There’s been a lot of talk lately that the U.S. average corn yield will set a new record this year, which has been fueled by favorable growing conditions and the crop rated in good or excellent condition. And those high crop ratings are contributing to the continued sliding price for corn.

Scott Irwin and Darrel Good provide a summary of the implications:

“Expectations of a U.S. average corn yield above trend value in 2014 seem justified by current crop condition ratings.  A yield above trend by as much as the average (14.1 bushels) of the previous six highest yielding years since 1960 would be 173.6 bushels per acre.  However, June weather conditions in Illinois, Indiana, and Iowa were not entirely consistent with those experienced in the previous six highest yielding years relative to trend.  This was particularly true for Iowa, which received over twice its long-term average precipitation in June.  There is no historical precedent in the last five decades for an extremely high corn yield relative to trend (1972, 1979, 1982, 1985, 1986, 1987, 1994, 2004, and 2009) when Illinois, Indiana, or Iowa had such an extreme amount of precipitation during June.  The same conclusion also holds when other major corn-producing states are included in the analysis. This does not mean that such an exception cannot occur, but it would be unprecedented.  On the other hand, it should also be pointed out that weather in the first six days of July was very favorable for corn yield prospects. Temperatures in major corn producing states averaged two to seven degrees below normal and precipitation was near average over a widespread area.  Near average precipitation and below average temperatures are expected over the next two weeks.  Such weather would keep expectations of a very high average corn yield alive. History suggests that cool, moist conditions need to persist through August for the U.S. average yield to be equivalent to that of the other high yielding years examined in this article.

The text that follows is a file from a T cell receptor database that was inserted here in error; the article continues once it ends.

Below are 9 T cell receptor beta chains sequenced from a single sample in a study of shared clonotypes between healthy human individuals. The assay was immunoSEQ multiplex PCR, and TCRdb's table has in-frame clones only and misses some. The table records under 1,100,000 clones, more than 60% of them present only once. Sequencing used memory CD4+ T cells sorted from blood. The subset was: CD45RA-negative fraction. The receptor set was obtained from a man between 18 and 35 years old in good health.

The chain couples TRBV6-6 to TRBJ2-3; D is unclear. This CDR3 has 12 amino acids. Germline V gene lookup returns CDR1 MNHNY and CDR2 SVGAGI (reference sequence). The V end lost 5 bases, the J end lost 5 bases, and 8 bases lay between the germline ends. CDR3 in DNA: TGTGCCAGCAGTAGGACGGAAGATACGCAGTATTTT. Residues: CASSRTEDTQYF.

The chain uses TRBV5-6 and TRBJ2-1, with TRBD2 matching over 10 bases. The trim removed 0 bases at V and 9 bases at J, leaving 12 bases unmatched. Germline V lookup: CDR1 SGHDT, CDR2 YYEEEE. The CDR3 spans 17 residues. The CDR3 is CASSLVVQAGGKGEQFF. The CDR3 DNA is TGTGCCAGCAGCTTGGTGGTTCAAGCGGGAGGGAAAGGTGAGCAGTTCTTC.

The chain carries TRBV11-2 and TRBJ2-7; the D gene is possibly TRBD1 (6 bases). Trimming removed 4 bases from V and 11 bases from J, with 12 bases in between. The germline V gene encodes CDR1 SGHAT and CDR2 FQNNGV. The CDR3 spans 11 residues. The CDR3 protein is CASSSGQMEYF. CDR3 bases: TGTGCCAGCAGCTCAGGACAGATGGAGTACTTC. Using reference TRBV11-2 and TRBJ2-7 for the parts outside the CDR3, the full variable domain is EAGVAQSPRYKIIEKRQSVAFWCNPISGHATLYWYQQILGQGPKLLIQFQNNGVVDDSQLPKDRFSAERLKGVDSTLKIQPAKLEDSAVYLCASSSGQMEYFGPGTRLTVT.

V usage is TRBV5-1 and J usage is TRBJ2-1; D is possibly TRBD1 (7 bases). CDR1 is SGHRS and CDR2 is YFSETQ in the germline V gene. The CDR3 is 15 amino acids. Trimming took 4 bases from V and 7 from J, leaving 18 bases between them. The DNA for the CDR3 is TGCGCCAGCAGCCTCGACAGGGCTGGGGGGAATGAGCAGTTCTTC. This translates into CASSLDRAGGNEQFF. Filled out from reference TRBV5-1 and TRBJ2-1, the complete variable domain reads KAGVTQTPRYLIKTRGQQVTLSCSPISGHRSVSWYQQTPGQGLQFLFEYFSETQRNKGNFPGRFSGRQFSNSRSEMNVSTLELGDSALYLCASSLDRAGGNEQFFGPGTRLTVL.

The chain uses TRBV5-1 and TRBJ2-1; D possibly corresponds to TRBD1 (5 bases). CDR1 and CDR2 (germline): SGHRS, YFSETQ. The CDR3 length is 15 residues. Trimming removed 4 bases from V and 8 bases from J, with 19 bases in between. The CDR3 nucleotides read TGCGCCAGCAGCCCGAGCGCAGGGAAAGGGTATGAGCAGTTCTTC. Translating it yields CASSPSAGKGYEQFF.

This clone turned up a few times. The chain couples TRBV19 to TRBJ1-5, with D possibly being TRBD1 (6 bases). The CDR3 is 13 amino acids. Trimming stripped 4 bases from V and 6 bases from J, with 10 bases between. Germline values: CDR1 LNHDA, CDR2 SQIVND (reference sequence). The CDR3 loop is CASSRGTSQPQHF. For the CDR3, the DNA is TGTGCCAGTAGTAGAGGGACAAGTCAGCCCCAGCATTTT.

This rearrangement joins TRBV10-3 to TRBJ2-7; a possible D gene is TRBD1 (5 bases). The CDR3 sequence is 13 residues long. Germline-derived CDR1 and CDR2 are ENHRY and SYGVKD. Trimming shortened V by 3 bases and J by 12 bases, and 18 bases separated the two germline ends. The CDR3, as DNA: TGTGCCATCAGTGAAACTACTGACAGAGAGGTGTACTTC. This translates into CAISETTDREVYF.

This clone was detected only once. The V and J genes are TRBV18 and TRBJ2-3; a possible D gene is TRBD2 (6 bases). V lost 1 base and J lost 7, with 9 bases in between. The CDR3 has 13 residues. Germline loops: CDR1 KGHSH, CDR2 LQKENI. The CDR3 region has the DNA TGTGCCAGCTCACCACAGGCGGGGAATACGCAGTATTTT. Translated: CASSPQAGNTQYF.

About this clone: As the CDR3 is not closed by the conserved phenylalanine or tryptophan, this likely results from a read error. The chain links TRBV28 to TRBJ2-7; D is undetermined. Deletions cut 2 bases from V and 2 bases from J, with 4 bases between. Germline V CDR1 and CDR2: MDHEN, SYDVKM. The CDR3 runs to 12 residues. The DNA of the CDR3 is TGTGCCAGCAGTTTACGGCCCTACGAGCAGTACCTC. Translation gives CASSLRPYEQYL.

Read the full story on FarmDoc Daily. Included are charts of average corn yield from 1960-2013; summer weather conditions relative to yield trends; and more.

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